Sunday, November 08, 2009

We need a conscience clause!

At Mass this morning, our priest read a letter from the US bishops, commenting on the proposed health care bill, which was voted on late last night by the US House of Representatives.

One of the bishops' objections, our pastor pointed out, had been addressed by last night's vote. The Stupak Amendment rejected federal funding for abortions. However, there are still many objectionable elements in the current health care bill. One of these is the lack of a conscience clause for Catholics and other health care workers who object to participating in actions which are opposed to their personal beliefs and the teachings of the Catholic Church.

President Barack Obama promised America, in his commencement speech to Notre Dame, that his administration would promote a rigorous conscience clause for health care workers. There is nothing in the current bill which would allow health care workers to recuse themselves from medical procedures which violate their consciences. The consensus of the current political climate seems to be: no objection allowed.

The US bishops have declared that access to health care is now a human "right." What happened to it being a "work of mercy"? It is now a basic human right. The popular culture has long declared contraception to be "health care." Does this mean that Catholic taxpayers will be required to fund contraceptive drugs and devices, many which act as abortifacients? How have we slouched this far to Gomorrah that we now view contraception as a "basic human right?"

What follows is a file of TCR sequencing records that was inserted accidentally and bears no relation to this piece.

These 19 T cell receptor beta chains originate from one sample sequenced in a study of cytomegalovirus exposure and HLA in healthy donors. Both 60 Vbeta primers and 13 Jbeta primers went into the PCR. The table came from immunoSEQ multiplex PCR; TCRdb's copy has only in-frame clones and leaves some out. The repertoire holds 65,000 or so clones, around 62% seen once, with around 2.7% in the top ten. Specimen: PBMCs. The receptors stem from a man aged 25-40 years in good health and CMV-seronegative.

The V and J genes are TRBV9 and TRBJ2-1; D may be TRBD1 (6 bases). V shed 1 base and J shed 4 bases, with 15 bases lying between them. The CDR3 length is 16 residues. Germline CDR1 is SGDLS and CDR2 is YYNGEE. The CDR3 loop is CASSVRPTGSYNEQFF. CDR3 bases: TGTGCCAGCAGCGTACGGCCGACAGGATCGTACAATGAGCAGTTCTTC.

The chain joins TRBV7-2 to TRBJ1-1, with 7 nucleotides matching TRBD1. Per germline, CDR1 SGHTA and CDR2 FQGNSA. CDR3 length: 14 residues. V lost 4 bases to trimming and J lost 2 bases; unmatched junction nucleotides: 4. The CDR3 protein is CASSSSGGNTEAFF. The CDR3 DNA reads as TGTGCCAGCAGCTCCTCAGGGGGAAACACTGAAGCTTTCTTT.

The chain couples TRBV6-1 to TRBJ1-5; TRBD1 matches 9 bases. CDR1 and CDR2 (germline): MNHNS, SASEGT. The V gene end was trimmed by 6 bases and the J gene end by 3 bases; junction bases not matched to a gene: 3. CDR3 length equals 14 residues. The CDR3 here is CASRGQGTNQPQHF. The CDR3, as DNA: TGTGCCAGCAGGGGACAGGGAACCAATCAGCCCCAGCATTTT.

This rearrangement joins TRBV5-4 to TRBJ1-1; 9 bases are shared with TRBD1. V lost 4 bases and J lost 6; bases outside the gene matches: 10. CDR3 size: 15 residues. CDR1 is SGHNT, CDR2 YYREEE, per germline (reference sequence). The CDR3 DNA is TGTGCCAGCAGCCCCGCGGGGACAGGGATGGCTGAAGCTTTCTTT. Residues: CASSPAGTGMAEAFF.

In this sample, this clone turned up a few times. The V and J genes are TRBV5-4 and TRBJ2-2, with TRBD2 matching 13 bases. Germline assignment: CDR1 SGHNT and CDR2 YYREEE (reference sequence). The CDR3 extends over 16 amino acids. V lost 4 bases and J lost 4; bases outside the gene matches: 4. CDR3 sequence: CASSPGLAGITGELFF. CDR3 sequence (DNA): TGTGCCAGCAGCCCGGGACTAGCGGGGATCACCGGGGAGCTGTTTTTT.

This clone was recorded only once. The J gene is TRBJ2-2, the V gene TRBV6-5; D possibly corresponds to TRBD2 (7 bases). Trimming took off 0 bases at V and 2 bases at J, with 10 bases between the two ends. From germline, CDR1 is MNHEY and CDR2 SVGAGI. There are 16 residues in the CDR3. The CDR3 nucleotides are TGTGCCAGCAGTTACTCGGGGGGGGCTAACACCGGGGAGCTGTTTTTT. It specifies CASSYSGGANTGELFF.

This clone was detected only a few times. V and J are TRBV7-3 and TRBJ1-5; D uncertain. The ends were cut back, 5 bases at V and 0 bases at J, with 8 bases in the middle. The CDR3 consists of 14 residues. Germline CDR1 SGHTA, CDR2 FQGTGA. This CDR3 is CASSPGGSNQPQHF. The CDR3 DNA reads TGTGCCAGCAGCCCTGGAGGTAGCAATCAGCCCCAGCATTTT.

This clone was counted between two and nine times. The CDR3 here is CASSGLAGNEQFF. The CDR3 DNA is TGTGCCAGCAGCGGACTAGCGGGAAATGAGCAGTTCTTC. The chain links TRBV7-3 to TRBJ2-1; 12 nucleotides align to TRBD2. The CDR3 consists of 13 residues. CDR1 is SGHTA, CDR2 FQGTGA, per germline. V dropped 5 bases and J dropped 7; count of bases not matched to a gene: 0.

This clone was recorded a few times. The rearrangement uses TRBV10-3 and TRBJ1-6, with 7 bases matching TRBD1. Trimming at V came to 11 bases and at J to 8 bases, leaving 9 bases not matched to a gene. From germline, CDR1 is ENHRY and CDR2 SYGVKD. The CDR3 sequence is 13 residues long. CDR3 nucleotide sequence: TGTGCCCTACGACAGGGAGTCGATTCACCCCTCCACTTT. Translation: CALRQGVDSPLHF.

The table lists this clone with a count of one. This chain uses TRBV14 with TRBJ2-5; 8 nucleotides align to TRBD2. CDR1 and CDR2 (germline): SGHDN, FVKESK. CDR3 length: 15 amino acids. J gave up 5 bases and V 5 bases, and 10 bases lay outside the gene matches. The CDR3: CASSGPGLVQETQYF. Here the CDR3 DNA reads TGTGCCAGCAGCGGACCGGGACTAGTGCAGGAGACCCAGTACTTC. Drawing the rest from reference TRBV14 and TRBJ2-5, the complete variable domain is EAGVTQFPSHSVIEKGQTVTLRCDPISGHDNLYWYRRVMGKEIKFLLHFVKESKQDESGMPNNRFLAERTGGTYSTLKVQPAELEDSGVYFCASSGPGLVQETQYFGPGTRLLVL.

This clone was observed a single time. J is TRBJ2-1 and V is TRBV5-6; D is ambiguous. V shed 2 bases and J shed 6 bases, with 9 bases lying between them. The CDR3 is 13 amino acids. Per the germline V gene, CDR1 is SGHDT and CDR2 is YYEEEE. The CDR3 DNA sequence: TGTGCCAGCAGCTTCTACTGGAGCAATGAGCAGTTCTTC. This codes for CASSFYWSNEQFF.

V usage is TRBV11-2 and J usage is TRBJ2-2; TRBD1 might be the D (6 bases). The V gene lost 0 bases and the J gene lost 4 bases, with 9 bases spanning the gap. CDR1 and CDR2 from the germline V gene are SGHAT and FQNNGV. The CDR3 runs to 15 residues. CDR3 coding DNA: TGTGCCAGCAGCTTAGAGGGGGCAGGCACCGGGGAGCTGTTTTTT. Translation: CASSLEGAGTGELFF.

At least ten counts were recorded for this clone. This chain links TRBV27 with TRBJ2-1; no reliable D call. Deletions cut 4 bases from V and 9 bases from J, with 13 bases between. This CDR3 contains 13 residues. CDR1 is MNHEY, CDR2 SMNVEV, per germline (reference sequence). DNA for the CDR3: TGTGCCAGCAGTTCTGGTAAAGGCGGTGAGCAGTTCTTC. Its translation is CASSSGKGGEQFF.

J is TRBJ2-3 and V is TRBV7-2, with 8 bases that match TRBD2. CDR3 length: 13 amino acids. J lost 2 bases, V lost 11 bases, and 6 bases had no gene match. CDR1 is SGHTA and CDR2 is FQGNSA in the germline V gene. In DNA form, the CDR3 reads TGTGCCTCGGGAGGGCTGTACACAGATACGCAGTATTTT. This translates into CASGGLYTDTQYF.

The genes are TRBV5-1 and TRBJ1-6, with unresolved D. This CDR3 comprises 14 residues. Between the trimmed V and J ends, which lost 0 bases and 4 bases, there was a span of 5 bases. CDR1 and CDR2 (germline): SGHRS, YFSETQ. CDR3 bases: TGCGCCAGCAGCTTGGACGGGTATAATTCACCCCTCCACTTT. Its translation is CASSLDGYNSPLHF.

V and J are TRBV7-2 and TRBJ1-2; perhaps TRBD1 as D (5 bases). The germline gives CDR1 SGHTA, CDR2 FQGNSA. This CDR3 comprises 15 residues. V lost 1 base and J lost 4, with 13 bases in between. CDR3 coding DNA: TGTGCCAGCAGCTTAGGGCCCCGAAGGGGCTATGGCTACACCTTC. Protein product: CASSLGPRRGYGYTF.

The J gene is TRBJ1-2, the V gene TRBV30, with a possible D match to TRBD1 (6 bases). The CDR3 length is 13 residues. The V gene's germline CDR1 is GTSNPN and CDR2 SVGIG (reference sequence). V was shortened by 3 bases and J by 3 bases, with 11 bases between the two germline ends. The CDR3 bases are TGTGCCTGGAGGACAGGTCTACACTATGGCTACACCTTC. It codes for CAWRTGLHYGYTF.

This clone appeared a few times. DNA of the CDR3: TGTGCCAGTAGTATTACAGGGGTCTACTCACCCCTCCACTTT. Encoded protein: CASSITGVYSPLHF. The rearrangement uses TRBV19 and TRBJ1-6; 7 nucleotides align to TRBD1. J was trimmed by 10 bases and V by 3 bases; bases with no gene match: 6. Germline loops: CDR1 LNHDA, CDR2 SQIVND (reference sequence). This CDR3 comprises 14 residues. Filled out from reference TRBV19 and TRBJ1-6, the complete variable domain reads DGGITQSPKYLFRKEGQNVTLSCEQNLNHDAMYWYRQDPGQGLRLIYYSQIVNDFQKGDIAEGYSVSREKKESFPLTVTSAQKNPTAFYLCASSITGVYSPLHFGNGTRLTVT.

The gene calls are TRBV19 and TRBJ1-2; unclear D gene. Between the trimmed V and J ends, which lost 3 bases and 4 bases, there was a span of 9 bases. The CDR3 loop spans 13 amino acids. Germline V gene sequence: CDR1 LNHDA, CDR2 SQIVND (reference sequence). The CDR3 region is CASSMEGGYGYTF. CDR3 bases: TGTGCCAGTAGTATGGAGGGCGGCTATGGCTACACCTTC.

The US bishops have also declared that all "immigrants" are entitled to comprehensive health care. By using the term "immigrants," do the bishops really mean "illegal immigrants"? I can only assume they do, since many American citizens are immigrants, but no one would question their right to anything granted to citizens by birth.

Rather than guilt-trip American Catholic taxpayers into funding health care for illegals, why don't the bishops start a Catholic welfare organization which would fund health care for all persons, regardless of immigration status? It is the work of the Church to help the poor, but it is not necessarily the work of the state to do that.

Furthermore, why promote benefits for illegal immigrants who have already violated US law? Why not instead promote easing of the restrictions for US citizenship, so that more people would have access to the benefits of legal citizenship?

3 comments:

karouni said...

I hear ya! I work in healthcare and am glad that come next august, I will likely be exiting that career area. It's a minefield and setup for firing if you're a God-fearing Catholic who isn't allowed to refrain from participating in certain testing/procedures that violate our faith.

It's such an irksome, bothersome reform. I know that as Catholics we should support equal care for our fellow men, but it becomes a challenge to do so when I encounter so many people who already take advantage of the system and manipulate the system to benefit themselves, not caring that the cost of doing so is passed on to every one of their neighbors. Aside from the serious moral implications to this new reform, the financial and social burdens that this new socialized healthcare will place on our children and grandchildren is so high.

Jacob said...

Thank you! I'm glad to see we aren't the only ones to have noticed this.

surrey said...

President Obama has been completed his promises..